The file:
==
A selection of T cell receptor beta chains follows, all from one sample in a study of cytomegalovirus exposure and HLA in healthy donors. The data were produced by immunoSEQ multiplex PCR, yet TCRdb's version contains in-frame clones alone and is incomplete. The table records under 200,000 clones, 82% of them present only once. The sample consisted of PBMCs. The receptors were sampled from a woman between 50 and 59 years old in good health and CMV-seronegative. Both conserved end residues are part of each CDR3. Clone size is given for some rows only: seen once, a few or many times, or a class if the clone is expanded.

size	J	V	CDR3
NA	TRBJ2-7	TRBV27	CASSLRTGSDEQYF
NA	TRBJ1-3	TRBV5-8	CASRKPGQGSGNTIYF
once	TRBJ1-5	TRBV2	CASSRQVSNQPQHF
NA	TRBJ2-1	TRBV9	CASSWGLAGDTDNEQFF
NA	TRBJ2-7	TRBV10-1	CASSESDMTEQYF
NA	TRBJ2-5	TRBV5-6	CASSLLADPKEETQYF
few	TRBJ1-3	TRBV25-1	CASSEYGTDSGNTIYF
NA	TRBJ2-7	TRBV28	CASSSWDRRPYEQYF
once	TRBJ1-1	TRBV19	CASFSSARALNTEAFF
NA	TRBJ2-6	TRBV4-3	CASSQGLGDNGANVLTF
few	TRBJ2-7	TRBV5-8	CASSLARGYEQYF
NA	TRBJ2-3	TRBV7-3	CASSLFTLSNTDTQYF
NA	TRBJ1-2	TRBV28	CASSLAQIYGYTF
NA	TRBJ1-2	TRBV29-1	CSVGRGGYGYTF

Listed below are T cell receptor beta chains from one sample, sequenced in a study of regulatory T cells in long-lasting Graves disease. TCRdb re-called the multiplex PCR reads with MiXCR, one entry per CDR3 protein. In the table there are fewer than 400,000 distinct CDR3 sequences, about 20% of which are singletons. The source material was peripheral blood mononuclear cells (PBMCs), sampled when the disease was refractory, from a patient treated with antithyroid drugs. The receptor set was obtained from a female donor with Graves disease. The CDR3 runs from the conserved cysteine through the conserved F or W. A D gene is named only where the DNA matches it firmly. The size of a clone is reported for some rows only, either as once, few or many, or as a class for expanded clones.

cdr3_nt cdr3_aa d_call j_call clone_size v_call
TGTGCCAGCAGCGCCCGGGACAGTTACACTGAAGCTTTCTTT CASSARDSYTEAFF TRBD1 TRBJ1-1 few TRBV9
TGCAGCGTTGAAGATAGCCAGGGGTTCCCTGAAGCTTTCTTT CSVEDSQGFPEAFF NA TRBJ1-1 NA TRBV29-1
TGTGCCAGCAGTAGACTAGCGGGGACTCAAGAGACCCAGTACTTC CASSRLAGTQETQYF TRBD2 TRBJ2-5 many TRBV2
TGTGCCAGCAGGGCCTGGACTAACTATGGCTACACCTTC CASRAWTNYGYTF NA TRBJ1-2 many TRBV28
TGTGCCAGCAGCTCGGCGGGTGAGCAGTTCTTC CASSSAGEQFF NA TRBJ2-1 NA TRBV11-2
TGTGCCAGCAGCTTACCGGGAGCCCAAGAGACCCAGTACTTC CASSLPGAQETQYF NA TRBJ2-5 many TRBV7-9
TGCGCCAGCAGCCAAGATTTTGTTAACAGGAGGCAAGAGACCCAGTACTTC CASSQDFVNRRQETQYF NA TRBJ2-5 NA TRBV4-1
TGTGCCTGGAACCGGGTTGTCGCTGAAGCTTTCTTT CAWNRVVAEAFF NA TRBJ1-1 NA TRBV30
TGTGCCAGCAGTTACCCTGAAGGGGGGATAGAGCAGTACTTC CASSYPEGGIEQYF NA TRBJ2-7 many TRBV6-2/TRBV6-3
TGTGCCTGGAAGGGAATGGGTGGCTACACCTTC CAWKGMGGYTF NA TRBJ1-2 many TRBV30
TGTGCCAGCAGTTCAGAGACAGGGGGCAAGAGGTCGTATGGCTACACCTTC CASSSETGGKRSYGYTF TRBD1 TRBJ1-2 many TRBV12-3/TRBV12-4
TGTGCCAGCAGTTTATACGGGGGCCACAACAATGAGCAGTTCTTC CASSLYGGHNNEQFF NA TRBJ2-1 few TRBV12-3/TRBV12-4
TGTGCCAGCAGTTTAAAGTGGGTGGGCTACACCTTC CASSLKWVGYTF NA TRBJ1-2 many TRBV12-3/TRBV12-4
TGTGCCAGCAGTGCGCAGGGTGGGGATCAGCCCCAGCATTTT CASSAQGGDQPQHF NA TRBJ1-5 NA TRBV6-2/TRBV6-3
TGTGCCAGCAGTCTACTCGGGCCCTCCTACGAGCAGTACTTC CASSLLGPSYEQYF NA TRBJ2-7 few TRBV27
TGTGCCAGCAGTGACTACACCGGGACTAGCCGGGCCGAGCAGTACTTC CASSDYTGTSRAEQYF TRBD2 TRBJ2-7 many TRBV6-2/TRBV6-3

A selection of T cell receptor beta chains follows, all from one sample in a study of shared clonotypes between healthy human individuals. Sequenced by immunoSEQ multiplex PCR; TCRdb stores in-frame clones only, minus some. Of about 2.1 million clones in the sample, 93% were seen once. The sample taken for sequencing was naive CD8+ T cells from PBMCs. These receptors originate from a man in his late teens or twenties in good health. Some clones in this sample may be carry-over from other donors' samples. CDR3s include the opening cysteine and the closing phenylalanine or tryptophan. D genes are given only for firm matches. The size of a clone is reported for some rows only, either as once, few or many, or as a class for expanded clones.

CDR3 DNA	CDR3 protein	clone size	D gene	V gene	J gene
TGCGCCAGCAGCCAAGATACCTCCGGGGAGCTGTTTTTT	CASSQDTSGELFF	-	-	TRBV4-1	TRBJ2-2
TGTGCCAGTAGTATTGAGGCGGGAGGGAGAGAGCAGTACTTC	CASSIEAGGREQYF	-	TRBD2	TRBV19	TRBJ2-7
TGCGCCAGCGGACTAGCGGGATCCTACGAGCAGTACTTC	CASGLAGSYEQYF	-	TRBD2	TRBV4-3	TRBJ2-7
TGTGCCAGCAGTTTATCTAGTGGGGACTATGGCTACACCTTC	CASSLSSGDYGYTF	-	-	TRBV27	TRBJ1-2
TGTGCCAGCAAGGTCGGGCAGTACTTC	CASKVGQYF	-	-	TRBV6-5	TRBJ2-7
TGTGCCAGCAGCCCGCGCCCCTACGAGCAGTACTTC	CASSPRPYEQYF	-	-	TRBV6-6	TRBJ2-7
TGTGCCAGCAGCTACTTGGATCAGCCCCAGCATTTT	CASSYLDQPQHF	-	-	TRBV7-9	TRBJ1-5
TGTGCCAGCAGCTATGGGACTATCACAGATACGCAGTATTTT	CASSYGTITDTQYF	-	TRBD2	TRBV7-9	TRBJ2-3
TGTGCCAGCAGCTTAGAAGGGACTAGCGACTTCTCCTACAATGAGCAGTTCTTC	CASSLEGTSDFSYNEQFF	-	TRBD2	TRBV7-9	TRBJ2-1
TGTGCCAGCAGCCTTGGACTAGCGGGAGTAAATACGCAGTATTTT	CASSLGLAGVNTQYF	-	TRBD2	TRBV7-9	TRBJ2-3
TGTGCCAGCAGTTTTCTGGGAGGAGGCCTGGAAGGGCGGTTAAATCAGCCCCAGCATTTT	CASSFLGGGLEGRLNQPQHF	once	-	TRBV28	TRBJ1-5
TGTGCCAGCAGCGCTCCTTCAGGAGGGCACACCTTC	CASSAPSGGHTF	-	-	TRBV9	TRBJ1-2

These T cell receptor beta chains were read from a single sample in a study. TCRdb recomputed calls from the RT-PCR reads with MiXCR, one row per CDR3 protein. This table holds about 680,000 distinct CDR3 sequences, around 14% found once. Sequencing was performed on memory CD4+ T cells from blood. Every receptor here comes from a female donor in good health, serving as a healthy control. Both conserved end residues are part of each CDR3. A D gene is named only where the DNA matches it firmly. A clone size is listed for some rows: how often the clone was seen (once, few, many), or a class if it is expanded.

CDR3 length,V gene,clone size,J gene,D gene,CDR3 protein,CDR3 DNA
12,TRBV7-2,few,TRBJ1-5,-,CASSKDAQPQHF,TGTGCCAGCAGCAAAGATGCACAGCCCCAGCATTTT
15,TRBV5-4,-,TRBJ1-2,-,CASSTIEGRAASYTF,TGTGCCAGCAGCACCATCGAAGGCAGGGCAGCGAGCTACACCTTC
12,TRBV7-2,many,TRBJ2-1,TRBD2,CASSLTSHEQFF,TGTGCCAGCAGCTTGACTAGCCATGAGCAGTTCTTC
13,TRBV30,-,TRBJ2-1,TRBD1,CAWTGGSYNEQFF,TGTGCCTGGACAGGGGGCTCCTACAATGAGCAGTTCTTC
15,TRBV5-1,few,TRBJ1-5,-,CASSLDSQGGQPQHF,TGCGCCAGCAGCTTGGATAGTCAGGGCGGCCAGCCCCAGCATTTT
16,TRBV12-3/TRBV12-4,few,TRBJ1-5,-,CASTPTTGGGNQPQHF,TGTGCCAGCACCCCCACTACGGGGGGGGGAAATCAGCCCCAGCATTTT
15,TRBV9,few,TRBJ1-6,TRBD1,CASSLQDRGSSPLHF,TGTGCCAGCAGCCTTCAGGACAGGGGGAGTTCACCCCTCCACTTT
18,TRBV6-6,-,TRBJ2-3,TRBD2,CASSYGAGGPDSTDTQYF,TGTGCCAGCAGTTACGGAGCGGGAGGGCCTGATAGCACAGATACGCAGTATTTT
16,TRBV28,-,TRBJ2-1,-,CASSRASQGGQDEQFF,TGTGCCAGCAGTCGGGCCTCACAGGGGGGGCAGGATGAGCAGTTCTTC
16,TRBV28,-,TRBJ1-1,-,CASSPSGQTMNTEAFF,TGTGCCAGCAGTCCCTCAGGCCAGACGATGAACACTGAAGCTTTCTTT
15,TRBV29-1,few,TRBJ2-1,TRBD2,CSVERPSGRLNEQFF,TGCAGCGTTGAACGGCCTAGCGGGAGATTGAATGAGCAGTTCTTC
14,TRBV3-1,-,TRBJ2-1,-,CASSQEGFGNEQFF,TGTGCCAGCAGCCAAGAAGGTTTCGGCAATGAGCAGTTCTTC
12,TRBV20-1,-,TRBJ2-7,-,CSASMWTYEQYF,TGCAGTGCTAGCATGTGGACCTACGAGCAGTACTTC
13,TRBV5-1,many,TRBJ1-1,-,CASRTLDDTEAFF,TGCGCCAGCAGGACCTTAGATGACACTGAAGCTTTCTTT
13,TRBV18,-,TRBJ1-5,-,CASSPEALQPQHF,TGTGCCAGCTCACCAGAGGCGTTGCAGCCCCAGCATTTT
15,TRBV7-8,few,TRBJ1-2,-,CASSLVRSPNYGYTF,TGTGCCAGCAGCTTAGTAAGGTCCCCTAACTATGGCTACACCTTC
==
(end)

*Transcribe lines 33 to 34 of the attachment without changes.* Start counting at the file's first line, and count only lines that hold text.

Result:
TGTGCCAGCAGTCTACTCGGGCCCTCCTACGAGCAGTACTTC CASSLLGPSYEQYF NA TRBJ2-7 few TRBV27
TGTGCCAGCAGTGACTACACCGGGACTAGCCGGGCCGAGCAGTACTTC CASSDYTGTSRAEQYF TRBD2 TRBJ2-7 many TRBV6-2/TRBV6-3